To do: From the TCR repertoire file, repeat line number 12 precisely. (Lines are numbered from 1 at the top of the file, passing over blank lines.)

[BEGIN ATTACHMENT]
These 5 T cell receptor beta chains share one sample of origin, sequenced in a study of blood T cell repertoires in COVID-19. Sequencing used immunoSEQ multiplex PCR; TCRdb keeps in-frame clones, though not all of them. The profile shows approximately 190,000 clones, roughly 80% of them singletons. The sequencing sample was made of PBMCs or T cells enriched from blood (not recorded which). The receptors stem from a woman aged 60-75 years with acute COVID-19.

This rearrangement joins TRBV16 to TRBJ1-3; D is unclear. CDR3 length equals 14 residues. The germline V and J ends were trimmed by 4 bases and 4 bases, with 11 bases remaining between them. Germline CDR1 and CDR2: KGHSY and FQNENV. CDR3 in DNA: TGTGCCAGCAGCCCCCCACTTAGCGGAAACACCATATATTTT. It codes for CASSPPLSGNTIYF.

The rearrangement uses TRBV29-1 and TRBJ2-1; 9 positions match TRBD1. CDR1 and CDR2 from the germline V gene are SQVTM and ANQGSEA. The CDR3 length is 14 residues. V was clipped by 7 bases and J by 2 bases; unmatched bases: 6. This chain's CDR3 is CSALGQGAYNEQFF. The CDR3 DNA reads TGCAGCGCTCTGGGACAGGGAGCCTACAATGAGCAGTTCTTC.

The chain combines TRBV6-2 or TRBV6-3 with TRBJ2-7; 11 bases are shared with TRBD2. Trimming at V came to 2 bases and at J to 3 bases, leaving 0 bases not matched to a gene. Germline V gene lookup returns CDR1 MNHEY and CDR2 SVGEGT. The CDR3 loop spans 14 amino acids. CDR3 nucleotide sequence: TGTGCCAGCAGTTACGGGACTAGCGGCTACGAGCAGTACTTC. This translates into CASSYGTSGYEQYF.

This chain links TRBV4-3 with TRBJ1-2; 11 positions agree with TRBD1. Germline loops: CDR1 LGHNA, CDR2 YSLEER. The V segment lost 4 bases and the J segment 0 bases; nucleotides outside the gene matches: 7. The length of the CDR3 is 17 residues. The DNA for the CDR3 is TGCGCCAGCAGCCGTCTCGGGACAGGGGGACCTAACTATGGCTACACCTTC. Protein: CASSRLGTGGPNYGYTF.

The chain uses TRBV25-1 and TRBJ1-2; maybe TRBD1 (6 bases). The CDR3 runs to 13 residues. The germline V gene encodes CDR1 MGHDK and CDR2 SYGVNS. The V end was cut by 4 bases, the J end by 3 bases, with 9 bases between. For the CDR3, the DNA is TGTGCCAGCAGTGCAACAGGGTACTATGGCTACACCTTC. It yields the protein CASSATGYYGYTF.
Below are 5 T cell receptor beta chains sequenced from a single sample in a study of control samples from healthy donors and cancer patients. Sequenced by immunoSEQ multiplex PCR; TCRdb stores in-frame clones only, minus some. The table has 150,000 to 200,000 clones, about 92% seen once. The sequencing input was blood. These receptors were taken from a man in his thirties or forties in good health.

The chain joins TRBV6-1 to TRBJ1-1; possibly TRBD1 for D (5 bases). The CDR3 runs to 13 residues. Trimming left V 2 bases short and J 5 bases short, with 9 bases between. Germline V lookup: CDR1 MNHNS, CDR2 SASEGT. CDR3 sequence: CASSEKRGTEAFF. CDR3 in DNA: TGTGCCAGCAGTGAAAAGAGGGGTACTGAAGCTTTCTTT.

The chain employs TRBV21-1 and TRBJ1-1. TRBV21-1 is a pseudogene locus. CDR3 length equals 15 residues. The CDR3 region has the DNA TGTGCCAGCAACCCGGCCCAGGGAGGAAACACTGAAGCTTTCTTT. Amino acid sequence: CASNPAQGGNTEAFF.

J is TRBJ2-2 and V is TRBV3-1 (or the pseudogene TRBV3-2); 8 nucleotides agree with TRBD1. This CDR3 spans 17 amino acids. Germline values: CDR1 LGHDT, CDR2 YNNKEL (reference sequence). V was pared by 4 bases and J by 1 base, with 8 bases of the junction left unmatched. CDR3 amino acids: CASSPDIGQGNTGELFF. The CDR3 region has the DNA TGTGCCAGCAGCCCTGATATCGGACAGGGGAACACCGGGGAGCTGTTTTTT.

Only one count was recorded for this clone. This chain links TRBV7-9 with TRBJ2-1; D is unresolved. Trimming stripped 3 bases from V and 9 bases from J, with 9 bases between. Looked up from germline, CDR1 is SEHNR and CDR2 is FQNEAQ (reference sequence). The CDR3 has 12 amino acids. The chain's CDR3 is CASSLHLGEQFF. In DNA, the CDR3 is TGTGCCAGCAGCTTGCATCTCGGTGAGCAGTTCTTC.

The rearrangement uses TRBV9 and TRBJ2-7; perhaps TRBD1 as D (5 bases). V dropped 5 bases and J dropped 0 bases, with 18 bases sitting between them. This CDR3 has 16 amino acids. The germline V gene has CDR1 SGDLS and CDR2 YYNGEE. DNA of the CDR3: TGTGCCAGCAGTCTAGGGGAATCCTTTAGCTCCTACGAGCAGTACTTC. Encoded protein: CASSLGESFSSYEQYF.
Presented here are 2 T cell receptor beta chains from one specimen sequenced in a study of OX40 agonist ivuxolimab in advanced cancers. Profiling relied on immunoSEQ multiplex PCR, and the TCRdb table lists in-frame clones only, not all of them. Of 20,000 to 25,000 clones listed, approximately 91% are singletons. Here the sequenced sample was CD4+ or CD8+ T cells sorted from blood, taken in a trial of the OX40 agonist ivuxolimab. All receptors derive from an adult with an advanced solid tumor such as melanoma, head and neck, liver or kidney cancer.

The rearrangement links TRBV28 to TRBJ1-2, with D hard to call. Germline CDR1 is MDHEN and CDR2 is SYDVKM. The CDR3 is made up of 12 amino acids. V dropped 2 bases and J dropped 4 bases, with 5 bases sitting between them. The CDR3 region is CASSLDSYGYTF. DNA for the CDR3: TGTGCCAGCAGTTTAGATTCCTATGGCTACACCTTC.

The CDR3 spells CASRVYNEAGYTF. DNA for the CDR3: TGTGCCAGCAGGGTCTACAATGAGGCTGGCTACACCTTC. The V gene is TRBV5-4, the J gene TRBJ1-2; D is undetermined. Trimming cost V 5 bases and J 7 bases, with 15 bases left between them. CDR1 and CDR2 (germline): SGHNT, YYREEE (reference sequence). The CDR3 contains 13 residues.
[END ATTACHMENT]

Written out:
The rearrangement uses TRBV9 and TRBJ2-7; perhaps TRBD1 as D (5 bases). V dropped 5 bases and J dropped 0 bases, with 18 bases sitting between them. This CDR3 has 16 amino acids. The germline V gene has CDR1 SGDLS and CDR2 YYNGEE. DNA of the CDR3: TGTGCCAGCAGTCTAGGGGAATCCTTTAGCTCCTACGAGCAGTACTTC. Encoded protein: CASSLGESFSSYEQYF.